If you’re new to spinning it can be a bit daunting to learn how to use a spinning wheel. Many communities have a local spinning or knitting group that you can use as a knowledge base, resource and it’s also a great place to make friends who share your interest – people who can offer invaluable advice in an informal, friendly setting. We hope to offer some useful insight in this article which will help you as you get started spinning wool from sheep.
In essence the art of spinning wool is a matter of twisting the fibers one on top of the next so that the natural tensile strength of the wool is enhanced by the fibers around it. Wool fibers naturally have small hooks which will link themselves together when spun thanks to the tension which develops as a result of twisting. A spinning wheel is simply a device which expedites the process of twisting wool fibers together to form yarn. Spinning wool at home can be a relaxing, enjoyable experience. The natural rhythms of the spinning wheel help many spinners feel connected to the rich history of men and women who have come before them and used the wool that their sheep have provided to produce warm, durable clothing.
How to Use a Spinning Wheel Once Set Up is Complete
Several key components of all spinning wheels are the treadle (foot pedal), the maiden (frame surrounding the bobbin with a series of hooks) and the bobbin (which you will fill with yarn as you spin).
As you fill each bobbin with yarn you’ll replace it with a new bobbin and eventually you’ll remove your finished yarn and measure it by making it into skeins.
You’ll notice that the largest wheel (the drive wheel) of your spinning wheel is turned by the treadle and a good thing to practice before beginning is turning the wheel clockwise with the foot-pedal – making an effort to maintain a steady rhythm.
Which Way Should You Spin Your Wheel?
It’s important to always spin in the same direction when spinning your one-ply yarn (yarn spun directly from wool roving) … otherwise the yarn won’t be as strong if you spin (or twist) it in different directions. Some people will tell you one direction is better than the other, but the truth is that as long as you’re consistent when spinning your yarn (and you reverse directions when plying several pieces together), it doesn’t matter which way your spinning wheel is going. I prefer to go clockwise when spinning roving into yarn.
Setting Up Your Bobbin
Once you’ve gotten the hang of using the treadle to keep the large wheel spinning clockwise at a consistent rhythm you’ll have to install the empty bobbin on the spindle, replacing the metal shaft or spindle once the bobbin is in place. After the bobbin is in place adjust the tension of the apparatus which holds it in place so that it will stay seated properly during spinning.
Once the bobbin is set up you’ll prepare to spin your wool. If this is the first time you’ve set up a spinning wheel you’ll want to have a bit of yarn handy (no more than a yard or two). Tie this to the bobbin’s shaft and thread it through the hooks of the maiden back to the orifice (the small hole at the end of the bobbin facing you). Once you’ve threaded the starter-thread through you’re ready to begin spinning.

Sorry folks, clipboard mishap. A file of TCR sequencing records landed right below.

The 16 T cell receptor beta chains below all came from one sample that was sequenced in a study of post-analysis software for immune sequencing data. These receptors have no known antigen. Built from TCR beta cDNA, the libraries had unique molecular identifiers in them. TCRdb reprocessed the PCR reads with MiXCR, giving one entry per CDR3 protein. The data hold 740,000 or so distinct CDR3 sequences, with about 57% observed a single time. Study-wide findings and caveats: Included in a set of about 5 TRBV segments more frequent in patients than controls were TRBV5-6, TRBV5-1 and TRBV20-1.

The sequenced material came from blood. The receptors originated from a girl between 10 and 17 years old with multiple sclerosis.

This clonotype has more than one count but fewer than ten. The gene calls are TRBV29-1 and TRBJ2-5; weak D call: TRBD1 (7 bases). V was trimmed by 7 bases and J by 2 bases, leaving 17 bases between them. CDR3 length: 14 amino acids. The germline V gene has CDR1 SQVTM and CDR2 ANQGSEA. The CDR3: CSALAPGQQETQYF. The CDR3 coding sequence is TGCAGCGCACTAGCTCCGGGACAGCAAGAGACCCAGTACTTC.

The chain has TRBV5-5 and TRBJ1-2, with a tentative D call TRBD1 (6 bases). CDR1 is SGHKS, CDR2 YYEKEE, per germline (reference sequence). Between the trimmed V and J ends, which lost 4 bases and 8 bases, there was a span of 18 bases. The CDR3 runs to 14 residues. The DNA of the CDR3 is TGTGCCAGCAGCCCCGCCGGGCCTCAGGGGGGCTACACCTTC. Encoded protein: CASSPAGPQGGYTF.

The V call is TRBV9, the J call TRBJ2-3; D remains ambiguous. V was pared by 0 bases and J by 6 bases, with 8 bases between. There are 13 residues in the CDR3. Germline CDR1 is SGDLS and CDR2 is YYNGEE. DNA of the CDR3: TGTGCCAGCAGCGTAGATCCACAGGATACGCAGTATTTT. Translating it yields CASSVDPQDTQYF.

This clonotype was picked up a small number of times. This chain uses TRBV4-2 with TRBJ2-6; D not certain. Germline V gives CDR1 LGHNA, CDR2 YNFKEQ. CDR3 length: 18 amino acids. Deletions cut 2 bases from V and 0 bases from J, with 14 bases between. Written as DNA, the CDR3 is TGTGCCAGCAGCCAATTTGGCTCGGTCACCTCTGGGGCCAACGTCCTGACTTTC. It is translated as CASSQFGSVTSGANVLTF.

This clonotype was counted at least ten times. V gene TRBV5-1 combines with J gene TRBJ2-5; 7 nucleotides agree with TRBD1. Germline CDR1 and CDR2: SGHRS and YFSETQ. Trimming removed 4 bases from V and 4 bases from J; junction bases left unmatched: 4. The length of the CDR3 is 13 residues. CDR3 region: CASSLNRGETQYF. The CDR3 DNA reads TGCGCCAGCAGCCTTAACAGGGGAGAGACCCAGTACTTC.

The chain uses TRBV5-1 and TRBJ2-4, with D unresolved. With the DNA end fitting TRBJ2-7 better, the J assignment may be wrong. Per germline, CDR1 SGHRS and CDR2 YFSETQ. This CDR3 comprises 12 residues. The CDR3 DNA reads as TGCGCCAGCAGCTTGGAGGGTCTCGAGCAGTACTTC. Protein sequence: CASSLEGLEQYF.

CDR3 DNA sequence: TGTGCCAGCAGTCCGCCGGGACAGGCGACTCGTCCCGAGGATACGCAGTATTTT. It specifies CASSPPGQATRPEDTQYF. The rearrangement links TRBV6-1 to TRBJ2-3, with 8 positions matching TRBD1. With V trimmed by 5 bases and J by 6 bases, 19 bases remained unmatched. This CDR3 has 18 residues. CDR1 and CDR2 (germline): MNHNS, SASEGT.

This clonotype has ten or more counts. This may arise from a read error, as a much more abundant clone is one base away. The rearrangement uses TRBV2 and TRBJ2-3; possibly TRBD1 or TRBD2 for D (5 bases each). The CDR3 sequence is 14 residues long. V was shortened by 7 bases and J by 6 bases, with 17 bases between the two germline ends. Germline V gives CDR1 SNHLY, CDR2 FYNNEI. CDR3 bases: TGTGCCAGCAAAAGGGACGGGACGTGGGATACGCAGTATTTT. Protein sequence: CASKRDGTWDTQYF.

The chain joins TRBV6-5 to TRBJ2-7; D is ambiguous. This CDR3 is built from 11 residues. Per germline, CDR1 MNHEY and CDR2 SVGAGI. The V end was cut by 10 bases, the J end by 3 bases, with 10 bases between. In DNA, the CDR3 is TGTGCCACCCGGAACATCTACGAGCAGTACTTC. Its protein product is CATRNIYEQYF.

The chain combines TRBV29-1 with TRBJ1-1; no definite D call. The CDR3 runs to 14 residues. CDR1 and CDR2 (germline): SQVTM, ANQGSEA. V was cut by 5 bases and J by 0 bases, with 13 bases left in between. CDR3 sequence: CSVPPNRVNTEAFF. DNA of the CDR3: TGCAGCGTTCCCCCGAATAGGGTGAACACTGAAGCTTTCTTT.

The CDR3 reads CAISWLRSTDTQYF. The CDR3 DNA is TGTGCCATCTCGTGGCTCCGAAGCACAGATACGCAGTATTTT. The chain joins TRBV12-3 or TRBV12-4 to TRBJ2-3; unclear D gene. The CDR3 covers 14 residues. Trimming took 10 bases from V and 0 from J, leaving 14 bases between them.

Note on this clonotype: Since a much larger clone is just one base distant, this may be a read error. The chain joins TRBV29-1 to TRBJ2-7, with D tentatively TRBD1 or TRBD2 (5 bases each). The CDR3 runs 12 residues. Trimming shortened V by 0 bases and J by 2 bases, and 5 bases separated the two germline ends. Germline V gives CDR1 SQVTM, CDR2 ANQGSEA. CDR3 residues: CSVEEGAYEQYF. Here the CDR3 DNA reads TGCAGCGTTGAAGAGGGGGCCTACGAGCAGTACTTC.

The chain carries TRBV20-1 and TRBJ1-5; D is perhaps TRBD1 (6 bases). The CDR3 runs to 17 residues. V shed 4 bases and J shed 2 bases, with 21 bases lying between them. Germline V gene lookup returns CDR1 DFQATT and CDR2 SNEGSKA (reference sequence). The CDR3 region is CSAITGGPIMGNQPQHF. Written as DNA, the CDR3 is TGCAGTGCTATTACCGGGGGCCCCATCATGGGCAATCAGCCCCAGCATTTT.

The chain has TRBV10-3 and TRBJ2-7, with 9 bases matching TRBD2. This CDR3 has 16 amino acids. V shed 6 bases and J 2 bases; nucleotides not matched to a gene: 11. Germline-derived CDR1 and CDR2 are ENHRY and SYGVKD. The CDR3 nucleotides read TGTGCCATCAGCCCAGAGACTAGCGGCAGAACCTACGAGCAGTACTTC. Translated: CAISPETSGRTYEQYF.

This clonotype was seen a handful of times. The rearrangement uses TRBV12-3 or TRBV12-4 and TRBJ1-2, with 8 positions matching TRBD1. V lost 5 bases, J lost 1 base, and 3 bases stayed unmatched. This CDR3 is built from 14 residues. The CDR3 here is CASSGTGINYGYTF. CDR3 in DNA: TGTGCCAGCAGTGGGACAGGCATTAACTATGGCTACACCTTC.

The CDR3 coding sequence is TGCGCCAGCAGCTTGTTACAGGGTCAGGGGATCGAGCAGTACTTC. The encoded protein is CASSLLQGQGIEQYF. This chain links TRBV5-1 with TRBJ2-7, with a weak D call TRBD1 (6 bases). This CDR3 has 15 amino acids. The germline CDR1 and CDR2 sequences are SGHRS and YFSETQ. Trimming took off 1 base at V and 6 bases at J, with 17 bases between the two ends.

Starting your first bobbin is one of the most challenging aspects of how to set up a spinning wheel. Don’t get discouraged if you can’t get your wool roving to catch the starter thread right away. It happens to everyone!
How to Spin Your Roving
You’ll want to pull the end of your roving apart slightly (stretching the fibers out lengthwise). Overlap the extra starter yarn with the thin strands of wool fibers. Pinch the end of the wool to the starter yarn tightly and begin to turn the wheel. Pedal so the spinning wheel turns clockwise.
As the wheel turns the maiden will spin around the bobbin and this will create tension on the yarn. Hold on! As the tension increases the starter yarn will twist and if you gently release the tension with your front fingers. This allows you to support the wool and the balance of the starter yarn with your free hand. The twisted starter yarn will twist into the wool roving and you’ll be on your way.
It’s important to continue to stretch the wool fibers apart as you continue to feed your wool roving toward the wheel. This will help your yarn be a consistent thickness without large, uneven lumps.
Consistency is Key
The trick to producing an even, consistent well-spun yarn is consistency. Make an effort to learn a consistent treadle pace early. You want that part of the process to be automatic. This will free you up to focus on what your hands are doing.
The first couple of times it can be a challenge to get all parts of your body working in unison. Keep at it and before long you’ll be spinning beautiful, consistent yarn. You can then use your yarn to create beautiful wool clothing.
We hope this short article offers the basics of how to set up and how to use a spinning wheel. Best of luck and happy spinning!